PROBLEM SOLVING BEAM ISSUES
In the Ford Ranger and Mazda BT50
Injectronics says it is seeing vehicles being presented to repairers for no left-hand side low beam and/or inoperative high beams and in many instances, the globe is being replaced but the fault is remaining.
Injectronics reports its customers have come across this fault on Ford Ranger PX 3.2L P5AT (2011-on) and Mazda BT50 UP 3.2L P5AT (2011-on) vehicles, with common faults and fault codes as follows:
• Headlight inoperative
• High beam inoperative
• Unable to communicate with Body Control Module (BCM) using a scan tool
• No left-hand side low beam
• B1470 Headlamp input circuit failure
• B1471 Lamp Headlamp input circuit open
• B1472 Lamp Headlamp input circuit short to ground
• B1568 Lamp Headlamp high-beam circuit open
• B1570 Lamp Headlamp high-beam circuit short to ground
• B1795 Low Beam Headlamp circuit open
• B1797 Lamp Headlamp Low-Beam circuit short to ground
Injectronics says the Body Control Module (BCM) detects a fault when the resistance is outside its normal tolerances. This can be caused by an open circuit in the system, such as a faulty globe, broken wire (short to ground), when aftermarket LED OR HID globes are fitted, or when accessorises such as light bars have been fitted to the vehicle without the proper circuit protection being added to the system.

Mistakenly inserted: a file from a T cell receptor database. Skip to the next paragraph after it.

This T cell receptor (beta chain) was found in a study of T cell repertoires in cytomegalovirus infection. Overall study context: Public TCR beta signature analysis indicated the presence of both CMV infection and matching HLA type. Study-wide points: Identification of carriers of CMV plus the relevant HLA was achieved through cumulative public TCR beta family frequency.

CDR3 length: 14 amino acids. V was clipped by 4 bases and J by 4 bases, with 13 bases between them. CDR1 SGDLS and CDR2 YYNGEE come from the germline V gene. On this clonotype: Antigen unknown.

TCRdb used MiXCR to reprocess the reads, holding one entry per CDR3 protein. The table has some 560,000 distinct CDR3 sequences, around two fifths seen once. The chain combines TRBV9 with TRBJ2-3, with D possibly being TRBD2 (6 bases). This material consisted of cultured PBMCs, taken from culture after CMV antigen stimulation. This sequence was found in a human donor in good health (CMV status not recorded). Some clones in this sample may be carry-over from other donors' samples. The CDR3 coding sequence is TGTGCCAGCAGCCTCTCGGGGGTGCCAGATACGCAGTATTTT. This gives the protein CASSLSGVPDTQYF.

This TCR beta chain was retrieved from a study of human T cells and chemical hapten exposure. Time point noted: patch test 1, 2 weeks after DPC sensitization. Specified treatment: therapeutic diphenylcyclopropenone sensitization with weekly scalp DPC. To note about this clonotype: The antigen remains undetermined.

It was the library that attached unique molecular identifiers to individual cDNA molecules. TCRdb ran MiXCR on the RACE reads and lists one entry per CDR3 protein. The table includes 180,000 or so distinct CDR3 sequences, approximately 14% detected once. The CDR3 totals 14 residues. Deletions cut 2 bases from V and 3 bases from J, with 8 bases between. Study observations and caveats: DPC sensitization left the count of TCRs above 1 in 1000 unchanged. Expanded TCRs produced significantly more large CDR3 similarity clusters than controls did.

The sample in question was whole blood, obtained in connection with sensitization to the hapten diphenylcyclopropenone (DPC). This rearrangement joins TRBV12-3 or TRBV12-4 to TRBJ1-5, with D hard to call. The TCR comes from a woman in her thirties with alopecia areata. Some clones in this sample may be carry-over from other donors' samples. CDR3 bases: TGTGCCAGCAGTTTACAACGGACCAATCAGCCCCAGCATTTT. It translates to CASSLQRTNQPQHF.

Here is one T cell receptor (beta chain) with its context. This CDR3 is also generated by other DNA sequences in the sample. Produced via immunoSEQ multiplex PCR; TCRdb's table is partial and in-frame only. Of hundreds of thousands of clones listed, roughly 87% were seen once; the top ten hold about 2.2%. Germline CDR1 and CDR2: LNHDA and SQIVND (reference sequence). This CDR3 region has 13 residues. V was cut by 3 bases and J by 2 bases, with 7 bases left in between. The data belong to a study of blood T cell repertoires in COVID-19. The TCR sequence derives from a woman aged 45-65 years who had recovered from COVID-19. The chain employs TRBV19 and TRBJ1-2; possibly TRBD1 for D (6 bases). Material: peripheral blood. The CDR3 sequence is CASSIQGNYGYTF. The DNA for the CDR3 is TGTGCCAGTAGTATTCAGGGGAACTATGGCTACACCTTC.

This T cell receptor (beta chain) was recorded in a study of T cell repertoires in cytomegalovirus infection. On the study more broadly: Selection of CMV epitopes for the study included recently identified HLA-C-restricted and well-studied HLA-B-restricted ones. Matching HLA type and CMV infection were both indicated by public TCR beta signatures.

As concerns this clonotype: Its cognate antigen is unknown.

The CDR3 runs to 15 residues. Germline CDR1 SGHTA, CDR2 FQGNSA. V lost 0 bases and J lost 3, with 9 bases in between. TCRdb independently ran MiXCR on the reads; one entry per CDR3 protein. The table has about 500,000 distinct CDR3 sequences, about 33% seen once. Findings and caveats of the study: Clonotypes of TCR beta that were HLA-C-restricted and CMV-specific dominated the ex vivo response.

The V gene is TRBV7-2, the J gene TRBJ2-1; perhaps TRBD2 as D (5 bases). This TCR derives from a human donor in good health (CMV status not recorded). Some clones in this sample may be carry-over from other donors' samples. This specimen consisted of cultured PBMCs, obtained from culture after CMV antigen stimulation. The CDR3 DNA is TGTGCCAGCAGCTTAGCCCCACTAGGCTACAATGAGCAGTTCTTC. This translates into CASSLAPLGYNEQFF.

After a complete check of the vehicle’s wiring is completed and any faults (such as burnt or exposed wiring, broken or water damaged connector plugs/wiring) have been rectified and the correct globes have been fitted as per the manufacturers’ specifications, Injectronics says the technician is directed to complete a scan of the vehicle’s diagnostic system to confirm the fault has been rectified with an activation test of the lighting system with a suitable scan tool. If the vehicle still has no left-hand side headlight or high beam function, Injectronics says the fault can be in the BCM itself.
The BCM in the Ford Ranger/Mazda BT50 runs a solid-state circuit protection system which monitors the load and resistances of the vehicle’s electrical system. If an abnormality is detected, the BCM cuts any circuit outside of its tolerance.
When a fault is detected, it triggers a counter in the BCM that can only happen a limited amount of times before the BCM cuts out the left-hand side low beam and/or high beams permanently and in some cases, communication with the BCM is lost.
In the case where the BCM has been identified as the issue, Injectronics says the only option for the technician is to replace the BCM. This is normally a dealer only option, but Injectronics says it can now test and repair the customer’s own unit, saving valuable time and money for the end user.
For more information, visit www.injectronics.com.au